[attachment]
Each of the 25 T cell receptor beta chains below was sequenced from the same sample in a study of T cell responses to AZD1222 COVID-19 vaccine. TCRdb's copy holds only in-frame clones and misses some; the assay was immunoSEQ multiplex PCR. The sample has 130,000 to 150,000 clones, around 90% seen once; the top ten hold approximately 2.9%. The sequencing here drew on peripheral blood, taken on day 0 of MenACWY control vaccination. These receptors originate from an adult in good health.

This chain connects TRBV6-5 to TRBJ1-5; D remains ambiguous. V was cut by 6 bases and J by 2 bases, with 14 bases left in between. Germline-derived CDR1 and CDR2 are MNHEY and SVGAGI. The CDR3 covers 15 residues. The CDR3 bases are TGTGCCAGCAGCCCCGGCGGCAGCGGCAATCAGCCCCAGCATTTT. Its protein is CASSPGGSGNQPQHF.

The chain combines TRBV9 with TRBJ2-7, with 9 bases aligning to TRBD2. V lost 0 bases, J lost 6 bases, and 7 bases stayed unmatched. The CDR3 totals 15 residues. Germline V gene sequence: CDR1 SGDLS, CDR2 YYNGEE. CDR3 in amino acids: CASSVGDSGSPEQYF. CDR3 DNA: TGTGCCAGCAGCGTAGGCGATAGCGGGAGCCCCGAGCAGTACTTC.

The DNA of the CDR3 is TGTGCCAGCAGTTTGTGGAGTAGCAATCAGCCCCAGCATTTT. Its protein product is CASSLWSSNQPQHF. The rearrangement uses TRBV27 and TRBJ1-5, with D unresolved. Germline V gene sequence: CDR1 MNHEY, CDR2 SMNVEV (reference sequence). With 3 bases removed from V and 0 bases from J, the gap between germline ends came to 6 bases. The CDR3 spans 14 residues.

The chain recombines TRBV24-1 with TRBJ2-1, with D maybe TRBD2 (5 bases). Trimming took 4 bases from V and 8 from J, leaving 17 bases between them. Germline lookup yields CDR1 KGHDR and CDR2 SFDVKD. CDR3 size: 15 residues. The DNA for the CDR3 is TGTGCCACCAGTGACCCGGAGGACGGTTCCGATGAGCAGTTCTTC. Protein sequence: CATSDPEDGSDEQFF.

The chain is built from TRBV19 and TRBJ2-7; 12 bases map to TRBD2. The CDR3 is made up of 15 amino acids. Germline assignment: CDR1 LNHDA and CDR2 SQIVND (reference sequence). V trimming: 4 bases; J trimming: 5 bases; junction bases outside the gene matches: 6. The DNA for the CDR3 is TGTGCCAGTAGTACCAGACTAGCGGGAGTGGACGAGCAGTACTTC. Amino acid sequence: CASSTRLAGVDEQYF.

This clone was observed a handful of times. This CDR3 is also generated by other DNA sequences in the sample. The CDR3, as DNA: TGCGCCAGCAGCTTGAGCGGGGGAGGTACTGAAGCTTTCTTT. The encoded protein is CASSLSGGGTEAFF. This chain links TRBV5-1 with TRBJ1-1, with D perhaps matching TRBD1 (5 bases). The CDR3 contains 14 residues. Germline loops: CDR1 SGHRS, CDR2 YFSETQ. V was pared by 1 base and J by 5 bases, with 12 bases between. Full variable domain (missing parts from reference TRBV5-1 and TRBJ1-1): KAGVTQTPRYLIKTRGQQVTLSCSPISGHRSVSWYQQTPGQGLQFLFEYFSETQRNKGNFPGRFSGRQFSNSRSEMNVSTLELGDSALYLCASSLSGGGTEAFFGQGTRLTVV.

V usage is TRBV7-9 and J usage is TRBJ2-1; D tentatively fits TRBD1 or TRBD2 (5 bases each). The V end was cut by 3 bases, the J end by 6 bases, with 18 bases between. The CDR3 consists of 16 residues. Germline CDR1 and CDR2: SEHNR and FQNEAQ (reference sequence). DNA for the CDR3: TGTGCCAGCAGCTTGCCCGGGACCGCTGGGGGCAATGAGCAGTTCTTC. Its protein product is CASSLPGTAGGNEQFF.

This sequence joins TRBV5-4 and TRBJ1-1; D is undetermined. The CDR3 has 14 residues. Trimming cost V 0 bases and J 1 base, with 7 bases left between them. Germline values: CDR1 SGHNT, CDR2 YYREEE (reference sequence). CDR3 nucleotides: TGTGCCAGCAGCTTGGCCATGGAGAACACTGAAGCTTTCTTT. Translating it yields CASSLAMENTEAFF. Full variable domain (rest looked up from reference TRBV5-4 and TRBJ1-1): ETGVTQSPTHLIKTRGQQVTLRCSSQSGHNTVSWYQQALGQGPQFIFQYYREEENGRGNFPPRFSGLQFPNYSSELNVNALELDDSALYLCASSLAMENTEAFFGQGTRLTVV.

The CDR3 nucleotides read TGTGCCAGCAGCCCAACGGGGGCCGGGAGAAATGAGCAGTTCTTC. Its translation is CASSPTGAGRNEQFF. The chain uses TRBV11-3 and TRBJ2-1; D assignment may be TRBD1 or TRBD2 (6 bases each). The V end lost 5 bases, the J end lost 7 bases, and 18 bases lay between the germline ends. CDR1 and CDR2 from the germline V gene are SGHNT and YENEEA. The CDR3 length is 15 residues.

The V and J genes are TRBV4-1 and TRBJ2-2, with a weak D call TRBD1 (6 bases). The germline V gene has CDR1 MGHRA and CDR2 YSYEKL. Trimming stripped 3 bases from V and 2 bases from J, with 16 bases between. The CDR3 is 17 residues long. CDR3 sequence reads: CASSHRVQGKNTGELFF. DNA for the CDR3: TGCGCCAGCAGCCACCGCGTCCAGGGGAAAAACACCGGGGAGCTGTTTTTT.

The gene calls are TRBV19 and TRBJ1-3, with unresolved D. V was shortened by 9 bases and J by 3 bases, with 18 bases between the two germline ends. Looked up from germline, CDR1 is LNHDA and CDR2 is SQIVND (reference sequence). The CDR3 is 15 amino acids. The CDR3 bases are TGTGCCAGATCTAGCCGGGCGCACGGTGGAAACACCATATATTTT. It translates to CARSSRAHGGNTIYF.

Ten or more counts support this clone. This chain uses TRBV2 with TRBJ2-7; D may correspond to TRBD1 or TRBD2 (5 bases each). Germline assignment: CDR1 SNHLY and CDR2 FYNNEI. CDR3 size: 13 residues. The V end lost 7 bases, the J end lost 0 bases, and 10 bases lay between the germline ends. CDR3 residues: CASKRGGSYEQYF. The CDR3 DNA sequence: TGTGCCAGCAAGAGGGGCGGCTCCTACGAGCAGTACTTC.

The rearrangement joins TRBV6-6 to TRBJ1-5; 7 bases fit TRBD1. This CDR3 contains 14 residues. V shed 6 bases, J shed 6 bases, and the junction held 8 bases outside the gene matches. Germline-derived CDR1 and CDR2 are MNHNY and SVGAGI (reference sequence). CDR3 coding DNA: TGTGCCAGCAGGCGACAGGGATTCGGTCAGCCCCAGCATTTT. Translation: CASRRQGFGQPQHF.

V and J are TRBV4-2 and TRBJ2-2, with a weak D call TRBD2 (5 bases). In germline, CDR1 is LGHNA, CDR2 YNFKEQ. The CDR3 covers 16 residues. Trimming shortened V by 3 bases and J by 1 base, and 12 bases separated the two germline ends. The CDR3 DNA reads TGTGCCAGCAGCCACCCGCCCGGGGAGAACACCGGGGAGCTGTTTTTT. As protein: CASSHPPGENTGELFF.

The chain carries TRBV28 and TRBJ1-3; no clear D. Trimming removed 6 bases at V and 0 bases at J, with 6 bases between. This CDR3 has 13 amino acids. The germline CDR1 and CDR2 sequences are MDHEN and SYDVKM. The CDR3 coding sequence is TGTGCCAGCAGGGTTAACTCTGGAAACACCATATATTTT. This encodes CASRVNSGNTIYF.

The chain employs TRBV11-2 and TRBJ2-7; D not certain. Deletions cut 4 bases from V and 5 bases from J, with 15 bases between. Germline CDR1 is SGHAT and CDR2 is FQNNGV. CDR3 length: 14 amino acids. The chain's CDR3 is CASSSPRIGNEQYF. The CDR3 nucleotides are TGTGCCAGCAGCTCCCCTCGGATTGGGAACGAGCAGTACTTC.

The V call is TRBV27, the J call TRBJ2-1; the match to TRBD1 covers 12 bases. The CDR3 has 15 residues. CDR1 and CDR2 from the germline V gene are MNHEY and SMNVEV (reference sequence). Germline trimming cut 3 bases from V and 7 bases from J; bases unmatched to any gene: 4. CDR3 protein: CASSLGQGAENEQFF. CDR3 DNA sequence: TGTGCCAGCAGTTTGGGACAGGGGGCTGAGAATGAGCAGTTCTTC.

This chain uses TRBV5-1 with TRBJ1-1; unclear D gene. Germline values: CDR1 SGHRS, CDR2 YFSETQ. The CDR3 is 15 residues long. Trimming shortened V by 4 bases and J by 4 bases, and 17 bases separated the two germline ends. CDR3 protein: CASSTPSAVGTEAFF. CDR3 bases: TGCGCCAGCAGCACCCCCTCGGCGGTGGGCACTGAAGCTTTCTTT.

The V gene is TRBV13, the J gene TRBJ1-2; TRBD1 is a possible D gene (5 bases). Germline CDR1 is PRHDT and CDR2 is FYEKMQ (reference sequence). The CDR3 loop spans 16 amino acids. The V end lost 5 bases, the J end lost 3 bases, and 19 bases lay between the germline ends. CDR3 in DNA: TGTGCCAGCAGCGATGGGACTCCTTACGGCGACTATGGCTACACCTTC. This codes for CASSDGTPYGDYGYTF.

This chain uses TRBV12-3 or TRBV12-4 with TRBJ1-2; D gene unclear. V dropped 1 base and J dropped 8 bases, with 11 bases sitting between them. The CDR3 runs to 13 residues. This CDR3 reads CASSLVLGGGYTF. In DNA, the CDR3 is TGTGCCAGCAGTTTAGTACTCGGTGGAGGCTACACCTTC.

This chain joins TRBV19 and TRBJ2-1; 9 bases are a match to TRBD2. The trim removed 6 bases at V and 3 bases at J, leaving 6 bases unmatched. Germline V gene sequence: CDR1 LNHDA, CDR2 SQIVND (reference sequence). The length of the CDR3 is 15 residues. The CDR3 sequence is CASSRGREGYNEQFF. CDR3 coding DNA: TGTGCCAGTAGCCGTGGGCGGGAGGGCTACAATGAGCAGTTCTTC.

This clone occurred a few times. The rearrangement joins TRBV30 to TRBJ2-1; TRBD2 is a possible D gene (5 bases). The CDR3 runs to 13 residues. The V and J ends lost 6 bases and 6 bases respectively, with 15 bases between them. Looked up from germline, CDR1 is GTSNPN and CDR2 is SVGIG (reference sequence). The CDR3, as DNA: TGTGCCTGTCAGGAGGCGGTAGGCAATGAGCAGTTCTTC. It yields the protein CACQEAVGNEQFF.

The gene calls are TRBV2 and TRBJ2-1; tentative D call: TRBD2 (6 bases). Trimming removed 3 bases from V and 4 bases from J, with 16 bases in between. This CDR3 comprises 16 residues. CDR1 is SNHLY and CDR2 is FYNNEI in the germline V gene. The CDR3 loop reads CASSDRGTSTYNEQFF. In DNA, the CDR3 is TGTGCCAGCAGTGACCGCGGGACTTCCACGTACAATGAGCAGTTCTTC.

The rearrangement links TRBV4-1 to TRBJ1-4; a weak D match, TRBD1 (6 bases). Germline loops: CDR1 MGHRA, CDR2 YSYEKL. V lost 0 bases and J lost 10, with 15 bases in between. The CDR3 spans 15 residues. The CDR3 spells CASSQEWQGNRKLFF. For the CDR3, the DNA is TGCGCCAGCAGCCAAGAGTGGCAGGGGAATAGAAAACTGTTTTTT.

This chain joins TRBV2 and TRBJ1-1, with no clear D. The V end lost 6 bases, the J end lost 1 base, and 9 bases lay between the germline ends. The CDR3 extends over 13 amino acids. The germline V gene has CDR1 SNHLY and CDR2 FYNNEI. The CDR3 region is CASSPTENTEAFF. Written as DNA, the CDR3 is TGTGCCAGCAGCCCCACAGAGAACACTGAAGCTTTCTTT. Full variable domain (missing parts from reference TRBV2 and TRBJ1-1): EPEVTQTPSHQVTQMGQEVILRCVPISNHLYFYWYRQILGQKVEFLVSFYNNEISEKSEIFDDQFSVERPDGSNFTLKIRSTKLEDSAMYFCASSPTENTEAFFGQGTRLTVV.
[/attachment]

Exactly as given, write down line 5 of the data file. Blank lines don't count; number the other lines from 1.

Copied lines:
The chain recombines TRBV24-1 with TRBJ2-1, with D maybe TRBD2 (5 bases). Trimming took 4 bases from V and 8 from J, leaving 17 bases between them. Germline lookup yields CDR1 KGHDR and CDR2 SFDVKD. CDR3 size: 15 residues. The DNA for the CDR3 is TGTGCCACCAGTGACCCGGAGGACGGTTCCGATGAGCAGTTCTTC. Protein sequence: CATSDPEDGSDEQFF.